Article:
All the Young Punks

The Lemp Neighborhood Arts Center relieves social constipation, one ear-splitting roar at a time

AP's Pettigrew is impressed by the Lemp's longevity. "That is pretty rare, actually," he says. "Something happens, inevitably -- like neighbors complain about the noise. And some people who run these things reach a certain age and say, 'I'm over this, I'd better go get a wife and a mortgage.' People just burn out on this. The fact that [Sarich] is able to do that is a measure of him as a man. God bless him."

Sarich is unapologetically proud of his good relationship with local public officials and police.

"The best activism invites the city to be responsive to the needs of poorer neighborhoods," he argues. "I don't like alienating myself from the city, because we need them." He adds, "This is not the route that others took."

Jennifer Silverberg
For "29-year-old" Lemp founder Mark Sarich, 
cacophony is bliss.
Jennifer Silverberg
For "29-year-old" Lemp founder Mark Sarich, cacophony is bliss.

He's alluding to the Bolozone housing cooperative down the street, which operates the Community Arts and Media Project (CAMP), several of whose residents were briefly taken into custody in the furor that coincided with last summer's World Agricultural Forum downtown. The well-publicized fiasco had legs, too: On the west side of Jefferson, Fort Gondo, an art gallery, and Radio Cherokee, a hole-in-the-wall all-ages performance space that serves as a complement to the Lemp scene, each felt compelled to shut down for varying stretches of time as a result of the ensuing regulatory heat.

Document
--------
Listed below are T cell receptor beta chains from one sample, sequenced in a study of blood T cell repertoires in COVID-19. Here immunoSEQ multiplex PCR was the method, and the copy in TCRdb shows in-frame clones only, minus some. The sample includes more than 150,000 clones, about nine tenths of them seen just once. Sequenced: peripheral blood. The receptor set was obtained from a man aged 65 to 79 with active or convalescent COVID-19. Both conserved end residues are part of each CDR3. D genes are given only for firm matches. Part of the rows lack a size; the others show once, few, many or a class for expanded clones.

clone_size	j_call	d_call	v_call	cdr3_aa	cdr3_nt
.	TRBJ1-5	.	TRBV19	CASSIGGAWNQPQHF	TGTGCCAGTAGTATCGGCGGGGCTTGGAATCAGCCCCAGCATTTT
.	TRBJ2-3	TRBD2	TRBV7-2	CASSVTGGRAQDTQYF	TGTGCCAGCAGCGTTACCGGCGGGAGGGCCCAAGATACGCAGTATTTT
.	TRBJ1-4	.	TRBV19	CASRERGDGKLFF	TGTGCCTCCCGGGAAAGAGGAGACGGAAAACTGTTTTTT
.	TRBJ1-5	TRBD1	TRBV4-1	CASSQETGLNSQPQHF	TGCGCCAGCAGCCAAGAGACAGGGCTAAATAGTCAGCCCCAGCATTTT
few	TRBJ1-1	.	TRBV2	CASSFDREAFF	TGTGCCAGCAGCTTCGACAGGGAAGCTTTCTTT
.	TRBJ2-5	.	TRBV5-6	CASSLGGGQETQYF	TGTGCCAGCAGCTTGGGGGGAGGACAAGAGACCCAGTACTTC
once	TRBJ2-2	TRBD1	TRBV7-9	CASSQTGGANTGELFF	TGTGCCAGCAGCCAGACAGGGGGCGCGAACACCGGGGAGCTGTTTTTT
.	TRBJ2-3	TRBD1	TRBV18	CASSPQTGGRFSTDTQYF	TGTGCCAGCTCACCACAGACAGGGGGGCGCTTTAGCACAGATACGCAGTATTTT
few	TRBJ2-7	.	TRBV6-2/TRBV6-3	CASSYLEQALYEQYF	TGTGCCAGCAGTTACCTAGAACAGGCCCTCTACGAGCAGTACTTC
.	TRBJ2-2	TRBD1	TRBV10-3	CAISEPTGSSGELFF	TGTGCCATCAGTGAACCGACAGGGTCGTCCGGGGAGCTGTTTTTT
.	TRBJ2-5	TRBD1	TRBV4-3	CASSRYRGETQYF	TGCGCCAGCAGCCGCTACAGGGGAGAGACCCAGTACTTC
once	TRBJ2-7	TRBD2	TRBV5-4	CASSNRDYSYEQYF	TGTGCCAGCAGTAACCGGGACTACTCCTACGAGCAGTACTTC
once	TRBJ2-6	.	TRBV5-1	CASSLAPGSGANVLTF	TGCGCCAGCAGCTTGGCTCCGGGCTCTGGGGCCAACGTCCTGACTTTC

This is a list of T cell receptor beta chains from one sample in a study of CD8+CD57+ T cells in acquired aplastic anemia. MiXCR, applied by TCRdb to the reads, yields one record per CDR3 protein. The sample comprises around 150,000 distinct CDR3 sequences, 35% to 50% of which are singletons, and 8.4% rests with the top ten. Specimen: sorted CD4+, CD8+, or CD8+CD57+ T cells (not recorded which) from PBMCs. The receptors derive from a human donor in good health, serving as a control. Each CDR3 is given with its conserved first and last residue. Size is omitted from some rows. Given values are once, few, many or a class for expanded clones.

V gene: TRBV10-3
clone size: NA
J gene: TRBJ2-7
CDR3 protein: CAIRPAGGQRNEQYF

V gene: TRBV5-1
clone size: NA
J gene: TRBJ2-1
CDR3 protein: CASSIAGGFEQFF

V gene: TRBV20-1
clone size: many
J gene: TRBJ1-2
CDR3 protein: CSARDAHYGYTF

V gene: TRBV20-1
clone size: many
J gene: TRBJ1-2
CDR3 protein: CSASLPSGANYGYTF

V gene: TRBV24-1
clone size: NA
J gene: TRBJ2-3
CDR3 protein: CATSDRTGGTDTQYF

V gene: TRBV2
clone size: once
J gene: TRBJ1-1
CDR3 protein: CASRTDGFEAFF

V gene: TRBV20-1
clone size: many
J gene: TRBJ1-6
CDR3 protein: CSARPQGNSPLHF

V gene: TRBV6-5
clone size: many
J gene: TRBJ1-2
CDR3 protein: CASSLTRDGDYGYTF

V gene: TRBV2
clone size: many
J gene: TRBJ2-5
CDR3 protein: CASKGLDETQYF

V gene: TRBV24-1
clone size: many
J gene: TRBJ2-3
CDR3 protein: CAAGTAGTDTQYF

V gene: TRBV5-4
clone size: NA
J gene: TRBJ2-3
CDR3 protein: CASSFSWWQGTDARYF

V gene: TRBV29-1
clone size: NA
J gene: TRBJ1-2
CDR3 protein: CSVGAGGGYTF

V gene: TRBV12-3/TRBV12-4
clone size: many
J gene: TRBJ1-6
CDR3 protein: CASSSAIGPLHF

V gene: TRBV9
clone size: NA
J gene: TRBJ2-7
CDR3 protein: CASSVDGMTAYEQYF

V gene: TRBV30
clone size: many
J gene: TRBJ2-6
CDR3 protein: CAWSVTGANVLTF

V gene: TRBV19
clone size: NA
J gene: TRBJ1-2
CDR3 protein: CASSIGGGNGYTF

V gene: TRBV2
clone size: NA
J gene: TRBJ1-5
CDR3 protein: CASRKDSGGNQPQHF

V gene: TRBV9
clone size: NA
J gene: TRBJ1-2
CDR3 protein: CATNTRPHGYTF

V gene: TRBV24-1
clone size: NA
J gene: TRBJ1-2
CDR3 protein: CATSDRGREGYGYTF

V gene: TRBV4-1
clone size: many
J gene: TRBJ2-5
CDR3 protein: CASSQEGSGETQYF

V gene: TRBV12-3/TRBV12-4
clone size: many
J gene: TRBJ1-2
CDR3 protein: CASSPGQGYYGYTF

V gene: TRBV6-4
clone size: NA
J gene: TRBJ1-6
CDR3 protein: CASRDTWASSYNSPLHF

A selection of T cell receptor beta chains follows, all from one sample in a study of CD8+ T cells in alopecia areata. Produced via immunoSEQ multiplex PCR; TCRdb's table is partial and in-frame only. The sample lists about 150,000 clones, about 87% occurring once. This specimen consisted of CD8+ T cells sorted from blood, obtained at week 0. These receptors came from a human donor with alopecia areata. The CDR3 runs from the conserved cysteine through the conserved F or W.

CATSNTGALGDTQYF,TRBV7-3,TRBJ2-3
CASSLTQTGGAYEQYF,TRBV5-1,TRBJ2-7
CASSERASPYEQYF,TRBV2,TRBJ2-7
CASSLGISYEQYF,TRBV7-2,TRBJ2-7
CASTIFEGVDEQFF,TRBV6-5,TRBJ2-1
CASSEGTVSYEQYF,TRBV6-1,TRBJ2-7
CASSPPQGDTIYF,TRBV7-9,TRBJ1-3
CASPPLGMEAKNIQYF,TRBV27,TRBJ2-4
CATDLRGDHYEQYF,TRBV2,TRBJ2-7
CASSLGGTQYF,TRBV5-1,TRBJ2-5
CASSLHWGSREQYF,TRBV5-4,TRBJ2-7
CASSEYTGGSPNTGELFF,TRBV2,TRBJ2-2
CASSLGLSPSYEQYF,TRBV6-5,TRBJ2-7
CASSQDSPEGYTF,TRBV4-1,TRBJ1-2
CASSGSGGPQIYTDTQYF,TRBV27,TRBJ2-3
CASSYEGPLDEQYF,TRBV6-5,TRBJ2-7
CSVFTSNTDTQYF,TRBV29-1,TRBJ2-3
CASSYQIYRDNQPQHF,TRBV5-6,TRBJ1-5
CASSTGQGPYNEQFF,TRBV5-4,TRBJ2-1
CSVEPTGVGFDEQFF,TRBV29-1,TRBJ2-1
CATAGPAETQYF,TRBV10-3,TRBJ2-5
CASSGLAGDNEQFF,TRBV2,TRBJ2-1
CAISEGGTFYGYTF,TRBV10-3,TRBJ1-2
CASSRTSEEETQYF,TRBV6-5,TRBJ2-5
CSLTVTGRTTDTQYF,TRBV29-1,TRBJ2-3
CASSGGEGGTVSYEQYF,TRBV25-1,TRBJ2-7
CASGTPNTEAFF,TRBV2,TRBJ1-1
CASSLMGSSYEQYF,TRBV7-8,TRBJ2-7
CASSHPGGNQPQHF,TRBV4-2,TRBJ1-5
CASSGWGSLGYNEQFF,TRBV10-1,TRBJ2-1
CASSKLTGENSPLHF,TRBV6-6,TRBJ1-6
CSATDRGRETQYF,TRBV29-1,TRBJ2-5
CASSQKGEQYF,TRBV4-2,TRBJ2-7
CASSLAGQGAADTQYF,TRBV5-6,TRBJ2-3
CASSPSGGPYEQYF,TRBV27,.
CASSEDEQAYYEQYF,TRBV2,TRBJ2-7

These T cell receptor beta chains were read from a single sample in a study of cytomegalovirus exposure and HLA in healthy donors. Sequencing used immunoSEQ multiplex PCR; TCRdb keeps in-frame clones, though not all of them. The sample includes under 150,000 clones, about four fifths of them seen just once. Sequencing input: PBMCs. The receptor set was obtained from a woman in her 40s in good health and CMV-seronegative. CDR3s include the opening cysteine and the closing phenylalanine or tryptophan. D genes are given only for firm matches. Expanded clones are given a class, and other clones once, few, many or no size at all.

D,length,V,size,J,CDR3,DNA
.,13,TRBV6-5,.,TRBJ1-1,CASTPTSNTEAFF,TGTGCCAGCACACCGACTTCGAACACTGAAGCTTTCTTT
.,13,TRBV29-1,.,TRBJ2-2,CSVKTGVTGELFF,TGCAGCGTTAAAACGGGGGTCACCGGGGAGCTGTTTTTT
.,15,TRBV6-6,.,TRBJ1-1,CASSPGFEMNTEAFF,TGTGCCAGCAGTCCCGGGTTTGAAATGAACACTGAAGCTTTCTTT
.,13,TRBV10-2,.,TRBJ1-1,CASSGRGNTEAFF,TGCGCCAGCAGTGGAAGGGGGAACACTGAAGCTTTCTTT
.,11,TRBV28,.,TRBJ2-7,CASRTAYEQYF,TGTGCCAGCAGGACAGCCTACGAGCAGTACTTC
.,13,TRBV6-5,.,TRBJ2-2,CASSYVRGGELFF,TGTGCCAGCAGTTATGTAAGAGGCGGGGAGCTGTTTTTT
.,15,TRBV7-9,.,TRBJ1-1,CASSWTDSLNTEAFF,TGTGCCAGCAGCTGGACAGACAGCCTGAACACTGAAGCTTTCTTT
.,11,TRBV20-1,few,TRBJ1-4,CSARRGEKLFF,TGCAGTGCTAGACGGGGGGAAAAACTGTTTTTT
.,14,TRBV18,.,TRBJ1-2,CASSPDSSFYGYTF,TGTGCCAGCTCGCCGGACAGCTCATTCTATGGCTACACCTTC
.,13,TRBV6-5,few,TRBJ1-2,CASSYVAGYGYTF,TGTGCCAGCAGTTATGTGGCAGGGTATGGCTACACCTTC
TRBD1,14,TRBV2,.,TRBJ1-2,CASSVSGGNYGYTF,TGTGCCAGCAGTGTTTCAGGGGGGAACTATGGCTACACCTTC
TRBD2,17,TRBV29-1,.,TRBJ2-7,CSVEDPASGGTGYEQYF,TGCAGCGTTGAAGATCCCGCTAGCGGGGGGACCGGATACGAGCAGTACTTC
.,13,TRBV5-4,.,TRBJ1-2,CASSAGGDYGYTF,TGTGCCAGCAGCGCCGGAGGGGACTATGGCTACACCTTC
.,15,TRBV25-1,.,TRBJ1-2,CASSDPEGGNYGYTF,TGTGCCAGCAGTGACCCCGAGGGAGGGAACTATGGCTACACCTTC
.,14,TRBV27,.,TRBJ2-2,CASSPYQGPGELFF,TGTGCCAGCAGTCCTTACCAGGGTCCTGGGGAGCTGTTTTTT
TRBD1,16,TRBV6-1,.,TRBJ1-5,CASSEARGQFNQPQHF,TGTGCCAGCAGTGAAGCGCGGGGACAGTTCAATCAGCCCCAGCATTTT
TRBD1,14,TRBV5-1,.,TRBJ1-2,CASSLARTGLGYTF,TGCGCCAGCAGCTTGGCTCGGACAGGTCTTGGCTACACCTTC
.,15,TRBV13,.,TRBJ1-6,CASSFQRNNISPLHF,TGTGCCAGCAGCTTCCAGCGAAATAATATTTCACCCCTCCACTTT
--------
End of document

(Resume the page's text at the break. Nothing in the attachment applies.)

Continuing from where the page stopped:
"It seems like they went for legal dissidents and illegal buildings," says CAMP's Andy Jones, a 25-year-old Washington University alum.

So how did Sarich and his minions, whose operation certainly fits the artist-activist mold, avoid the sting? Sarich and Radio Cherokee's David Early, a high school teacher by day who concedes that his Cherokee Street venue was not up to code when he temporarily pulled the plug on it (it has since re-opened with an impressive calendar of all-ages action), chalk it up to the established nature of Sarich's center. But Jones goes so far as to allege that Sarich badmouthed CAMP to enforcement types behind the cooperative's back.

"I've heard he's tight with police," says Jones, who attended shows at Lemp before his relationship with Sarich chilled last summer. "As soon as I moved into Bolozone, it seemed like he started giving me the cold shoulder. It's uncomfortable. He's really critical of CAMP."

While he acknowledges that differences exist between the Lemp and CAMP, Sarich declines to go into depth about his misgivings, choosing to encapsulate his views with the following metaphor:

"You can paint anarchist slogans all over your bedroom walls while you're still a kid living at home," he says. "But don't be outraged when Mom yells at you."